Monday, 9 November 2009

Aerial Tree Rescue

Aerial Tree Rescue

Hopefully if the operators adhere to the safe working practices outlined in “Tree Climbing the Safe Way” which we published on 29th October 2009, there will be few occasions when there would be need to undertake Aerial Tree Rescue. However we would like to give some information on how this should be carried out.

Immediate Actions

Everyone involved in Aerial Tree Rescue must have had appropriate training, the most important thing to be aware of is that the rescuer’s safety has to be the immediate priority, there is no sense in ending up with two casualties.

When an injured climber needs to be rescued, immediately make sure that any other members of the work team and anybody who might enter the site are all safe and are not in the area where the rescue is taking place.

One of the most important things to ensure is that there are no overhead cables involved, if the correct procedures for planning the climbing have been carried out then they should not be, however mistakes can happen. If cables are involved then the relevant electricity company must be contacted before doing anything.

It is critical that the casualty’s condition is assessed and the appropriate emergency services contacted, so that they can be getting to the site whilst the rescue is under way. Ensure that they have all the relevant information; location, access problems if any, name of casualty and any known relevant medical history, time of the accident and if any chemicals are involved.


Certain equipment must always be available at the worksite; some of these items are to be found in Forestry Tools & Accessories on the Granite Workwear web site.

First Aid Kit; this should be as comprehensive as possible not just the basic minimum required under the HSE regulations, for example it is useful to have Celox which is a haemostatic granule which when poured into a bleeding wound, links to the red blood cells promoting rapid coagulation.

Climbing Equipment; a suitable harness, ropes, karabiners, strops and any other equipment that the rescuer has experience of and training in, to assist in climbing safely. Other items would be ladders, climbing irons, ascenders and decenders.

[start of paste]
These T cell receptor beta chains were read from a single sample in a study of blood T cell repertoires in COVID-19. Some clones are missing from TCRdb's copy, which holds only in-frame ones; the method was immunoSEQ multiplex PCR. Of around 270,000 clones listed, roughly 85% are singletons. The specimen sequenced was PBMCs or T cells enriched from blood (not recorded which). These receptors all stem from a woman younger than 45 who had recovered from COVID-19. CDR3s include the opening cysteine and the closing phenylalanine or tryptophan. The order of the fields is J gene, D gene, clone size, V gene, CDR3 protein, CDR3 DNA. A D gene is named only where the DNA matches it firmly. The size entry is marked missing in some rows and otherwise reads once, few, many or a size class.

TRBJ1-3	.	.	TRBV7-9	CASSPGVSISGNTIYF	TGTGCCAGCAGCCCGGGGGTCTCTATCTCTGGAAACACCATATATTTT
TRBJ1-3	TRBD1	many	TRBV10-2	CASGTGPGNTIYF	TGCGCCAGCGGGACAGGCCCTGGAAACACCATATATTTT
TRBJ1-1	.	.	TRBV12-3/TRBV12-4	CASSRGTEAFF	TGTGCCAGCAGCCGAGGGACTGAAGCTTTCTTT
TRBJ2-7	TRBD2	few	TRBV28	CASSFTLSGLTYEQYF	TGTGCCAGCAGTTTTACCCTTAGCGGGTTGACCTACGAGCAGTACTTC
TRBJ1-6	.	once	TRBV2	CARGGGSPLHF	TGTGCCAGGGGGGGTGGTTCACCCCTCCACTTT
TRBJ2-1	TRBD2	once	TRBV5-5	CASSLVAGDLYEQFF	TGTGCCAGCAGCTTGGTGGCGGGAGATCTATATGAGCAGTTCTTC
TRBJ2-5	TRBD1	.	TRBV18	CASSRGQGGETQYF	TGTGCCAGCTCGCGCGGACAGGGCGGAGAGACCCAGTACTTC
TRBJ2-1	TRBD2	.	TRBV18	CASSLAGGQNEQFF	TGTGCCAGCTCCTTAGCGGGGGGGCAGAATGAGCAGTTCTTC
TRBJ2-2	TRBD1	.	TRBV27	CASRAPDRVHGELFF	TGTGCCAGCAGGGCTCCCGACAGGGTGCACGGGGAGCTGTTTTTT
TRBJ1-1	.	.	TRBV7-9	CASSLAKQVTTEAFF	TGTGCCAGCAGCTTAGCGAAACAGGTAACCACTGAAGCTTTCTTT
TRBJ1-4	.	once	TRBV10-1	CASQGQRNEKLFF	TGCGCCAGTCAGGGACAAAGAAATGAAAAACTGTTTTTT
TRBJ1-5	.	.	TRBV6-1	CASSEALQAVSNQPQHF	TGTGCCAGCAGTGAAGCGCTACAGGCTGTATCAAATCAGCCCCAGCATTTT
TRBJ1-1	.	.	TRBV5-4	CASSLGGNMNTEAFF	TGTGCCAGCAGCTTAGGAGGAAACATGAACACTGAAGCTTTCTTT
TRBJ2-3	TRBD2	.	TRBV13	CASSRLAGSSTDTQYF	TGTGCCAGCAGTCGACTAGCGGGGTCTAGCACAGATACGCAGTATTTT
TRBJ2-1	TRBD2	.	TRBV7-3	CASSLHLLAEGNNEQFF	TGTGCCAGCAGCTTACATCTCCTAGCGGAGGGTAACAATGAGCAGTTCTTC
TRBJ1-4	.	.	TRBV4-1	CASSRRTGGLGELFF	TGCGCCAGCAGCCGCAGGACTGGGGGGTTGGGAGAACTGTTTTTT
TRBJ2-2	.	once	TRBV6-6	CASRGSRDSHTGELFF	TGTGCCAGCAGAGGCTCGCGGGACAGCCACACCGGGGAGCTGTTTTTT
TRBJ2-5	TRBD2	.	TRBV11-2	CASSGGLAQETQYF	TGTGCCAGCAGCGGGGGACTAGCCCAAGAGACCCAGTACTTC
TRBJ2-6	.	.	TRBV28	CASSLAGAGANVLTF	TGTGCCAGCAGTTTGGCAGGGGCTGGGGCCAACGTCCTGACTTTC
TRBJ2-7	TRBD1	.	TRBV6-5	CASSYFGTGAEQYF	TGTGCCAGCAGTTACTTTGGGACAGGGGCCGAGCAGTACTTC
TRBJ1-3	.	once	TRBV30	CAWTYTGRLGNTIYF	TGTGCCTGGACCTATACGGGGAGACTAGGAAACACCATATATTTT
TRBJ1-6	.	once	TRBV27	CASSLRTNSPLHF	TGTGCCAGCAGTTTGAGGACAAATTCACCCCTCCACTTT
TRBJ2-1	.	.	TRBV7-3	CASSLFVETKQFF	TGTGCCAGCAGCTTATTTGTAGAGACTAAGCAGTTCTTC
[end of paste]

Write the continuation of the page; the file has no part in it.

Knife; a sharp knife with a retractable blade that will be able to quickly cut ropes or snagged clothing. However care must be taken when cutting tensioned ropes as this can cause injury to the casualty or the rescuer. Of course it is essential to be careful not to cut the wrong rope and also be careful not to cause cut injuries.

If in the course of the rescue there is a need for further equipment that is not immediately available then this must be sent for, communication should be available at all times by mobile phone or two way radio.


Keep up communication with the casualty if they are conscious, offering reassurance and encourage them to help themselves to get more comfortable if it is appropriate or possible.

Climbing to the Casualty

Choose the most efficient method of climbing to reach the casualty as quickly as possible but also safely. Use whatever climbing aids that you have available and that are appropriate.
Look for hazards for example broken, severed or hanging branches and also the casualty’s equipment that may create risks.

Assess the tree or trees and select the appropriate equipment to remove the parts that may impede a quick and safe rescue. If available use other trained operators to assist in this, but be mindful of not getting in each other’s way.

When you have reached the casualty make an immediate but thorough assessment of immediate needs for first-aid treatment and making them safe.

If there are indications of fractures, crush injuries and most importantly possible spinal injury, if possible wait for medical supervision from a paramedic or doctor.


Maintain close contact with the casualty and monitor any changes in their condition, reassure them and control them if necessary.

Remain securely anchored at all times; it is important not to put your own safety at risk. Make sure that your anchor points are capable of taking not only the load of yourself but of the casualty too.

When bringing down the casualty, it is essential to ensure that you and the casualty descend together to ease their movement through the branches and also enable you to monitor their condition constantly.

Stay with the casualty until he has been safely transported from the site by the paramedics.

After the Incident

Ensure that all personnel have left the site and that it is safe and secure. Take names and contact details of witnesses before they leave.

It is a good idea to take pictures of the site, using a digital camera or mobile phone noting the date and time.

In no circumstances use any of the equipment that has been involved in the accident until it has been thoroughly checked by a competent person.

Notify management of the incident and clearly record all details in the accident register, before reporting the incident to the HSE in accordance with the rules of the Reporting of Injuries, Diseases and Dangerous Occurrences Regulations 1995 (RIDDOR).

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